// redrawn. We do need to link the presenter to the new item though (using the Tag)
                            ContentPresenter cp = FindChildContentPresenter(_deletedObject);
                            if (cp != null)
                            {
                                int index = _itemsHolder.Children.IndexOf(cp);

                                (_itemsHolder.Children[index] as ContentPresenter).Tag =
                                    (item is TabItem) ? item : (this.ItemContainerGenerator.ContainerFromItem(item));
                            }
                            _deletedObject = null;
                        }
                    }
                }

                if (e.OldItems != null)
                {
                    foreach (var item in e.OldItems)
                    {

                        _deletedObject = item;

                        // We want to run this at a slightly later priority in case this
                        // is a drag/drop operation so that we can reuse the template
                        this.Dispatcher.BeginInvoke(DispatcherPriority.DataBind,
                            new Action(delegate()
                        {
                            if (_deletedObject != null)
                            {
                                ContentPresenter cp = FindChildContentPresenter(_deletedObject);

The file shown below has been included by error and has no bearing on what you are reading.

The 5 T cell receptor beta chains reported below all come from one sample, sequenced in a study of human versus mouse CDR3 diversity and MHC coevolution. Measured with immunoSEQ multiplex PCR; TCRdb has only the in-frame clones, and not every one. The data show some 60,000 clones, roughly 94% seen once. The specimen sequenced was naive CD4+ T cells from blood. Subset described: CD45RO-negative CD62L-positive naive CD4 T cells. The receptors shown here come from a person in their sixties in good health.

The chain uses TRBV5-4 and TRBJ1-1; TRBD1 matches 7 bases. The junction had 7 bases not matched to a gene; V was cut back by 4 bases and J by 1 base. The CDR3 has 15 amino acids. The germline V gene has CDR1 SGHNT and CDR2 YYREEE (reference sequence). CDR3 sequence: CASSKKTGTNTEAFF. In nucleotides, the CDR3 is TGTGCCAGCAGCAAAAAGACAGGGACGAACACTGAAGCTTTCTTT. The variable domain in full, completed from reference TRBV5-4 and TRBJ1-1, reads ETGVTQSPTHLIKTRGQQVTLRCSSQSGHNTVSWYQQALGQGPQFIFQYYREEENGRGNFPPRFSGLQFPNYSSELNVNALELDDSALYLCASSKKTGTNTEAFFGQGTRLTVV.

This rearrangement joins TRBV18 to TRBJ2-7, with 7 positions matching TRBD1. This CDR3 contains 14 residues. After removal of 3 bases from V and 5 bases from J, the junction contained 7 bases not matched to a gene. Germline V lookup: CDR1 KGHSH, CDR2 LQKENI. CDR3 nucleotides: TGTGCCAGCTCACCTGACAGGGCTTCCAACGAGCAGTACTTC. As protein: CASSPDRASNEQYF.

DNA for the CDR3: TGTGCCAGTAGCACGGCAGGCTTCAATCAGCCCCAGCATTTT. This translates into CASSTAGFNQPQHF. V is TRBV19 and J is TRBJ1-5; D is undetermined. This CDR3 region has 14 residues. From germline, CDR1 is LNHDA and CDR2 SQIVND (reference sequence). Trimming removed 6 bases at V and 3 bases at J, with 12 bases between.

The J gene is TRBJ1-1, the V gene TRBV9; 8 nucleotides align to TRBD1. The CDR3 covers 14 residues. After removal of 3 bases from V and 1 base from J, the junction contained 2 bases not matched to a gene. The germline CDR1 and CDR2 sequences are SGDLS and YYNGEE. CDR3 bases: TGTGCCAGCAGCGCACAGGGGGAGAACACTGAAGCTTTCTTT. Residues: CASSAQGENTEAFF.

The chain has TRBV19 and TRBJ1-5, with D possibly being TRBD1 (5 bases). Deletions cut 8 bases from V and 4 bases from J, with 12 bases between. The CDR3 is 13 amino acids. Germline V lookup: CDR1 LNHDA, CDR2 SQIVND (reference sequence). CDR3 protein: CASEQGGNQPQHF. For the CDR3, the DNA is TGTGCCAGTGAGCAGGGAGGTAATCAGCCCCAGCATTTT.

if (cp != null)
                                {
                                    this._itemsHolder.Children.Remove(cp);
                                }
                            }
                        }
                        ));
                    }
                }

                UpdateSelectedItem();
                break;

            case NotifyCollectionChangedAction.Replace:
                throw new NotImplementedException("Replace not implemented yet");
        }
    }

    /// <summary>
    /// update the visible child in the ItemsHolder
    /// </summary>
    /// <param name="e"></param>
    protected override void OnSelectionChanged(SelectionChangedEventArgs e)
    {
        base.OnSelectionChanged(e);
        UpdateSelectedItem();
    }

    /// <summary>
    /// generate a ContentPresenter for the selected item
    /// </summary>
    void UpdateSelectedItem()
    {
        if (_itemsHolder == null)
        {
            return;